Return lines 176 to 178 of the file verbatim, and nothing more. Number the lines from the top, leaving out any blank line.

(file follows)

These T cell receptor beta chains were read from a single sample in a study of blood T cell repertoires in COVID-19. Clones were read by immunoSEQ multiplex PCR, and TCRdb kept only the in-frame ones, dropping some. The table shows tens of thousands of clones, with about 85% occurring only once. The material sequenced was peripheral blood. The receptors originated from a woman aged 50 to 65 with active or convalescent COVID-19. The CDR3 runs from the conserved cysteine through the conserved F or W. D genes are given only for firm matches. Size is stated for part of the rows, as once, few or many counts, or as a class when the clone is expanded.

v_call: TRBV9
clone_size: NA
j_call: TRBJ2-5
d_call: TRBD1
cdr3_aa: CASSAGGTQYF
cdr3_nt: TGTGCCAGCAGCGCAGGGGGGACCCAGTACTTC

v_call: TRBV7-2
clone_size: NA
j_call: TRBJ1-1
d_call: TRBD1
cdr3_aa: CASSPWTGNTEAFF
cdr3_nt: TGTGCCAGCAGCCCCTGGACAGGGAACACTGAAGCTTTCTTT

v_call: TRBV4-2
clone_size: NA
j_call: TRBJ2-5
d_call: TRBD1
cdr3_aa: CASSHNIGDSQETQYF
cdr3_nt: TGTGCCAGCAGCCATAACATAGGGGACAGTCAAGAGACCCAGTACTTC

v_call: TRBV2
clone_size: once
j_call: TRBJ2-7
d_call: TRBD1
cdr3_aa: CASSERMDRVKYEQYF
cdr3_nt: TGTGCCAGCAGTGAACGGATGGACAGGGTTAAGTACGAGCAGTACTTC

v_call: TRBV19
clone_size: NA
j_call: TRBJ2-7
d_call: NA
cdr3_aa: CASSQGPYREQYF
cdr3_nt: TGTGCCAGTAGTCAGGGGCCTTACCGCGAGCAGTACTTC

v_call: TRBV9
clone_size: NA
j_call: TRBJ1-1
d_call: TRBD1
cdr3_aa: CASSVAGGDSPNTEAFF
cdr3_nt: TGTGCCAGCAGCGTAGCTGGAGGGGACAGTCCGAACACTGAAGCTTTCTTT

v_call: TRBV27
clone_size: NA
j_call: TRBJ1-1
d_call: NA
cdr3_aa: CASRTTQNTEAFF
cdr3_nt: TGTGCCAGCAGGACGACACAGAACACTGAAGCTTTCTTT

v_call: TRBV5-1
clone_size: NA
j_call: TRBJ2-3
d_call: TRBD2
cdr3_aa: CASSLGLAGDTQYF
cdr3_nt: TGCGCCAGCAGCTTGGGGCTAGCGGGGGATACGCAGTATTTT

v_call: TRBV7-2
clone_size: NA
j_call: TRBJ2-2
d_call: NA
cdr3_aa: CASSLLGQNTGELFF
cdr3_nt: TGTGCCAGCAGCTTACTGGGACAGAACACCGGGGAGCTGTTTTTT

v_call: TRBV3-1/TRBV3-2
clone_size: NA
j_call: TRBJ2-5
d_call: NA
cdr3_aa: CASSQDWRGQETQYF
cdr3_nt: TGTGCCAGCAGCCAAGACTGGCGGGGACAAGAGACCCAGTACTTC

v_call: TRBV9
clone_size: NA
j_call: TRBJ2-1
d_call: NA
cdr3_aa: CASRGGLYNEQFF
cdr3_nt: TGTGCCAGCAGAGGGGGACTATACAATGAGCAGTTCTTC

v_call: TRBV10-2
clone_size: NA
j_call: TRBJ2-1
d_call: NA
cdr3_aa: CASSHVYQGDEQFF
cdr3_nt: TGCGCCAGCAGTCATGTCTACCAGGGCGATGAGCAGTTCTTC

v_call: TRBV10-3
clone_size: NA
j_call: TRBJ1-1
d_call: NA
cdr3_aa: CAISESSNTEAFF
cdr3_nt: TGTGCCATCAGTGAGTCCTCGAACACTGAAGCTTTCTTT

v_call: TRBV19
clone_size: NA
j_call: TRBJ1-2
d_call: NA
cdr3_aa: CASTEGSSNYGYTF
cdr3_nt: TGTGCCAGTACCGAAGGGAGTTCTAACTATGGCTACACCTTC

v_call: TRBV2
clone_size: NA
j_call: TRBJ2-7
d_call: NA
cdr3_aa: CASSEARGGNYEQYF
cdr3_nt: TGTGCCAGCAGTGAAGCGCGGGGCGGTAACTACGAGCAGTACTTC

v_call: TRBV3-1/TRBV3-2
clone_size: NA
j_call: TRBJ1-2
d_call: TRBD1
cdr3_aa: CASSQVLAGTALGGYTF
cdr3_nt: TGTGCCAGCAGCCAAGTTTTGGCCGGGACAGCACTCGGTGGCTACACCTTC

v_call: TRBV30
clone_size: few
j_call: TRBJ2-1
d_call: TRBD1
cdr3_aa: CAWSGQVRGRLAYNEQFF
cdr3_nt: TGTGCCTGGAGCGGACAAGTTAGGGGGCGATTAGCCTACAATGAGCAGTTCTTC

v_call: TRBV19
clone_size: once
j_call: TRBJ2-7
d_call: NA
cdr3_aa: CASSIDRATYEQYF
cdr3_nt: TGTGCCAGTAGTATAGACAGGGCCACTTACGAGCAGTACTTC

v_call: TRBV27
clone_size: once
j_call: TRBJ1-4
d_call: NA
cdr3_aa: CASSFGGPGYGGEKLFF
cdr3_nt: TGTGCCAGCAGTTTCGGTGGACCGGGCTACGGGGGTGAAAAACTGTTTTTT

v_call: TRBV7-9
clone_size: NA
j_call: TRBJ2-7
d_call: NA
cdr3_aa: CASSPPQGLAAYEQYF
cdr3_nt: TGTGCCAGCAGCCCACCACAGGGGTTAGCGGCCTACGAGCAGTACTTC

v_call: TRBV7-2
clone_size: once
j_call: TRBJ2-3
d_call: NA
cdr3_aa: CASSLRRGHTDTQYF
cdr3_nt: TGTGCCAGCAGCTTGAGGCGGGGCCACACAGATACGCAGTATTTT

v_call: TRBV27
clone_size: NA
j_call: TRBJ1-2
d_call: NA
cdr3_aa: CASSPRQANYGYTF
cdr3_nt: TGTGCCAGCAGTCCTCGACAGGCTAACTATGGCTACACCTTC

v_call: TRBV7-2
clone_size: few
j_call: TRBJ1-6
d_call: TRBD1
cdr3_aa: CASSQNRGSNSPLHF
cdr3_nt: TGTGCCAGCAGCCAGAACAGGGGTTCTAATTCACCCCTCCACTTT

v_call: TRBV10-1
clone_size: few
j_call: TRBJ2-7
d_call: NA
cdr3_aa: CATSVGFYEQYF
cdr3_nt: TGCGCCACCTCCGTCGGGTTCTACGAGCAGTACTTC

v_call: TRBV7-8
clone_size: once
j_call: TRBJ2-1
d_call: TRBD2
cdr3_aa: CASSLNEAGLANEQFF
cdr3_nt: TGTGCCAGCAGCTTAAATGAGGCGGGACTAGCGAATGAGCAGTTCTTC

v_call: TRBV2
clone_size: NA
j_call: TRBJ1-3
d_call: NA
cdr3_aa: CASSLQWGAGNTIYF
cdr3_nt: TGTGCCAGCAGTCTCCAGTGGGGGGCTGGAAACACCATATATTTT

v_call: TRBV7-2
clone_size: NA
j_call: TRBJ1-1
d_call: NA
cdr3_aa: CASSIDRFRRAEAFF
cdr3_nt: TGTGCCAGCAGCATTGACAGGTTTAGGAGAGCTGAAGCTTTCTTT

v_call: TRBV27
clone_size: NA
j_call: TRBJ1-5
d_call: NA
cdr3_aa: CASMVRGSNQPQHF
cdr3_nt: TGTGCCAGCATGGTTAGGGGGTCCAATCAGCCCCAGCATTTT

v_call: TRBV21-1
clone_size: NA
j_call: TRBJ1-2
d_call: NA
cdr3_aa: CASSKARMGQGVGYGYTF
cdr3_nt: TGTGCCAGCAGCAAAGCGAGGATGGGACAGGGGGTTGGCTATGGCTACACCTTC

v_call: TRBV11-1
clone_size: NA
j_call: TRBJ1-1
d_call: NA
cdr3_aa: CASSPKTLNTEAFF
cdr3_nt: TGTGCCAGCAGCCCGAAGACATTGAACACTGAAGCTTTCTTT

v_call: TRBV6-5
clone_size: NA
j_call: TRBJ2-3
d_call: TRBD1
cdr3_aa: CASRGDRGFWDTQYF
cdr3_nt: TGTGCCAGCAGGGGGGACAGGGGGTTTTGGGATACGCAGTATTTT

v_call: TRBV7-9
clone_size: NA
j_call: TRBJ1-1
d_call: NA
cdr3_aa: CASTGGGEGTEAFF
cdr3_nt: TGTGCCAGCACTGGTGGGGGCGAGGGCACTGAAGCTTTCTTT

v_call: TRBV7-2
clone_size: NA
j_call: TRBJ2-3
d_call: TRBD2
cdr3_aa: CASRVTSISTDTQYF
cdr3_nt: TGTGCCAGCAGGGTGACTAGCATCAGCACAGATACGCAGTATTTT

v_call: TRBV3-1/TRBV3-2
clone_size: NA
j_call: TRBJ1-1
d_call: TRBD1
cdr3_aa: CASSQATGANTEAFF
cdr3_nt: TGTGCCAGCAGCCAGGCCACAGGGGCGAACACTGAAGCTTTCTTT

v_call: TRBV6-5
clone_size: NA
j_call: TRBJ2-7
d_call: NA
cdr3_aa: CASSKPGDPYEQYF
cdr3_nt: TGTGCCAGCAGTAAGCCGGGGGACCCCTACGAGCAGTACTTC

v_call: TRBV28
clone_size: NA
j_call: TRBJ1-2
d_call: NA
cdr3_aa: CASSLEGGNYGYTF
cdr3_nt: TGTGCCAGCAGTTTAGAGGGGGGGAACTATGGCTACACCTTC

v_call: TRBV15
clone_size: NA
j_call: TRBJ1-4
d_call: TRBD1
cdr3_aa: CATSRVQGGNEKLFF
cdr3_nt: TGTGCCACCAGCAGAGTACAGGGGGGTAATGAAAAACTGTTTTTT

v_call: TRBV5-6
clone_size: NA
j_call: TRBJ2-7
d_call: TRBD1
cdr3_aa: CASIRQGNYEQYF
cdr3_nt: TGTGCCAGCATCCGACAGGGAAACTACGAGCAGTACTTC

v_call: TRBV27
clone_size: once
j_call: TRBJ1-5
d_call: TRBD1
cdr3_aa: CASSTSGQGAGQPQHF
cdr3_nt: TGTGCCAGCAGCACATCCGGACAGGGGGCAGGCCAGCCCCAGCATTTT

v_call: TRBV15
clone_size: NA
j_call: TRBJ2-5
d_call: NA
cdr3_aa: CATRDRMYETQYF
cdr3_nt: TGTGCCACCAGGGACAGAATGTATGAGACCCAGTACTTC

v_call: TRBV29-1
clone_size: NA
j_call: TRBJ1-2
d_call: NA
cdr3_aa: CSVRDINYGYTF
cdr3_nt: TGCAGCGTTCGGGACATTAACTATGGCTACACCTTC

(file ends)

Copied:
v_call: TRBV11-1
clone_size: NA
j_call: TRBJ1-1